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Crooked River Lock restored to full operation

Detroit District
Published July 5, 2023
Updated: July 5, 2023
The U.S. Army Corps of Engineers, Detroit District (USACE) fully restored operations Wednesday morning, July 5, to the Crooked River Lock in Alanson, Michigan.

The U.S. Army Corps of Engineers, Detroit District (USACE) fully restored operations Wednesday morning, July 5, to the Crooked River Lock in Alanson, Michigan.

The U.S. Army Corps of Engineers, Detroit District (USACE) fully restored operations Wednesday morning, July 5, to the Crooked River Lock in Alanson, Michigan.

Specialized lock and dam maintainers from the Soo Locks arrived Monday evening to respond to concerns about the lower lock gate not opening when a brake malfunctioned and seized, not allowing the gate to move, shutting down the lock ahead of the popular boating July 4th holiday. Emmet County operates the USACE-owned lock through partnerships with the Corps of Engineers and the Michigan Department of Natural Resources.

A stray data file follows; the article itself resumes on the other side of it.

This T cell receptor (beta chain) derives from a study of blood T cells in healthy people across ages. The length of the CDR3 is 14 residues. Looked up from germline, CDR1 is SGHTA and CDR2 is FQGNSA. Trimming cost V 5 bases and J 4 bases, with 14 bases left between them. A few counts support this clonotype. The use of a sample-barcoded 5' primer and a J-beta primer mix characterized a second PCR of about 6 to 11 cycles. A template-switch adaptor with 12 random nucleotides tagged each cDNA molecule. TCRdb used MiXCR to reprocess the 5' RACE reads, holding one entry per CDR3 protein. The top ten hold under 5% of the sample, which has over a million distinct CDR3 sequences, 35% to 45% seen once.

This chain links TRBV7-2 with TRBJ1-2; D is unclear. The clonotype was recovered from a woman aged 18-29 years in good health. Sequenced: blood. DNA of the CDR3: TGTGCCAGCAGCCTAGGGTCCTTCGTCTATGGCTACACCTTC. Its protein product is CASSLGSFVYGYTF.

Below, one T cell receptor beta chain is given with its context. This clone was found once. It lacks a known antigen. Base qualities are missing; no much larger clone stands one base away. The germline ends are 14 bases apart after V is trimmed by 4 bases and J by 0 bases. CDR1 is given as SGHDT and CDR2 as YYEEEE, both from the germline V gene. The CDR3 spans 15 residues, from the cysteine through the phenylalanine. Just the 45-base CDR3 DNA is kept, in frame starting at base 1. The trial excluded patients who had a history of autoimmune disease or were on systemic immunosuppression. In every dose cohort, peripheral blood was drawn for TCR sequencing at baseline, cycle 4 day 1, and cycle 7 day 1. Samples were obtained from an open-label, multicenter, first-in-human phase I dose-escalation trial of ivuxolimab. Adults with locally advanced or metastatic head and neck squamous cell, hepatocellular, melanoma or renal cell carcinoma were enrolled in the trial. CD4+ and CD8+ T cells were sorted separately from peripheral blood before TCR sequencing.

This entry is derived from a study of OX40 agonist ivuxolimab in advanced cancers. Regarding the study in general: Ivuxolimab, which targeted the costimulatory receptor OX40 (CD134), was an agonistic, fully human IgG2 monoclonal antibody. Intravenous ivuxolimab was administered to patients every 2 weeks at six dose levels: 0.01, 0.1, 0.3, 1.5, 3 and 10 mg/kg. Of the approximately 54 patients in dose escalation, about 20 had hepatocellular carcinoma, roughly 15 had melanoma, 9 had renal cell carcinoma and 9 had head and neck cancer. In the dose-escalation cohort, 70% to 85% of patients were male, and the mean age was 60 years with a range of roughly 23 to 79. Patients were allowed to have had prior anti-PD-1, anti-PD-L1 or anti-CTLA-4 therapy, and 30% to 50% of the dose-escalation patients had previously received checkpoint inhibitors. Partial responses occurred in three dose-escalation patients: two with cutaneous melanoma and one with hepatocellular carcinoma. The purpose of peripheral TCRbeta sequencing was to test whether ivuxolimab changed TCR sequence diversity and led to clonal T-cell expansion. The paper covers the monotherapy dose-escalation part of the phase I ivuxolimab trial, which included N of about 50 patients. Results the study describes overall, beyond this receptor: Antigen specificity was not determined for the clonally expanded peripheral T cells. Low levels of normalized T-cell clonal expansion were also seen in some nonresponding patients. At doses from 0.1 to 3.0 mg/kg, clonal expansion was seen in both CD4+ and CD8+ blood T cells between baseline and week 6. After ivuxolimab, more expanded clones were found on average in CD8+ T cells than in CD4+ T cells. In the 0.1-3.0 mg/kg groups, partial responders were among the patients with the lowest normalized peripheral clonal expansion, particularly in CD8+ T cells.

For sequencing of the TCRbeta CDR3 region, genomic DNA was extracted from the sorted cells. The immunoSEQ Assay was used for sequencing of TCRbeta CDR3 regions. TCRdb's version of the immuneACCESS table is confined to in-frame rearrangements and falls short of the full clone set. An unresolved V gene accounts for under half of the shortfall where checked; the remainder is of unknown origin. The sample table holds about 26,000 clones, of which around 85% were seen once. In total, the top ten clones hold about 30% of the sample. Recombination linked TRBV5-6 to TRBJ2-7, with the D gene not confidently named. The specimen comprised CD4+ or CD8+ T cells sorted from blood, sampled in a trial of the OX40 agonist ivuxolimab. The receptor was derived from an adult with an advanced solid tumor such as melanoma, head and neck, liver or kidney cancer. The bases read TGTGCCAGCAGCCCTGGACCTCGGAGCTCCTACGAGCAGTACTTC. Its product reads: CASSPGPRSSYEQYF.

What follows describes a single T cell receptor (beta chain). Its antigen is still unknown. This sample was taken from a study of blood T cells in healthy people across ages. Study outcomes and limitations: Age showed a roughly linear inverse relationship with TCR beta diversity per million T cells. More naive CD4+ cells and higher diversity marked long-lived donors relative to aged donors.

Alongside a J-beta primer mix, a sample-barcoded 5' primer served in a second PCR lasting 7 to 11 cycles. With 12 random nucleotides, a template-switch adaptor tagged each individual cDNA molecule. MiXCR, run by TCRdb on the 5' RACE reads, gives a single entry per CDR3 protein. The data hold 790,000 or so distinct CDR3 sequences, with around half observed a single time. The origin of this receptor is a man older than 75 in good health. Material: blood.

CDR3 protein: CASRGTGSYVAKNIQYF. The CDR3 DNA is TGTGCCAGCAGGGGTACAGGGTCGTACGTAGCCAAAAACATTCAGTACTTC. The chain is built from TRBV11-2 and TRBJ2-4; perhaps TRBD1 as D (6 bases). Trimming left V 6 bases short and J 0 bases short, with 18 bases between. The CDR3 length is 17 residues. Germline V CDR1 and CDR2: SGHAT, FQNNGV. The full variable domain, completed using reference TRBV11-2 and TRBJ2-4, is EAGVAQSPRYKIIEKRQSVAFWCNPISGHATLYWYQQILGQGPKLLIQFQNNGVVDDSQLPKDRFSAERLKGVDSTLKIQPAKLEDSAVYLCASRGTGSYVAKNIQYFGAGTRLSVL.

The Crooked River Lock ensures water levels are maintained through the Inland Waterway system, providing recreational boating opportunities for thousands of Northern Michigan residents each year. The locks perform about 10,000 lockages per year.

“We know how important the Crooked River Lock is to many Northern Michigan residents and boaters,” said Cindy Jarema, Chief of Operations and Maintenance Branch for the Detroit District. “When the lower gate malfunctioned Monday afternoon, our dedicated and skilled lock and dam maintainers from the Soo locks responded immediately, working through the July 4 holiday.”

The Detroit District staff was able to re-open the lock within 24 hours in a limited capacity and train Emmet County operators to manually open the locks to allow boaters to pass through the waterway. The team fixed a malfunctioning brake and replaced a safety relay the following morning to restore full service to the lock.

“We appreciate everyone’s patience as we worked to get the lock back in service over the holiday,” Jarema said.

The U.S. Army Corps of Engineers, Detroit District, maintains a navigation system of 81 harbors and channels joining lakes Superior, Michigan, Huron, St. Clair and Erie.

The Detroit District provides vital public engineering services in peace and war to secure our Nation, protect the environment, energize our economy and reduce risks from natural disasters.

For more details, contact Detroit District Public Affairs Specialist Brandon Hubbard, (313) 500-3251.


Contact
Brandon Hubbard
(313) 500-3251
brandon.c.hubbard@usace.army.mil
477 Michigan Ave.

Release no. 23-014

Chick Lock

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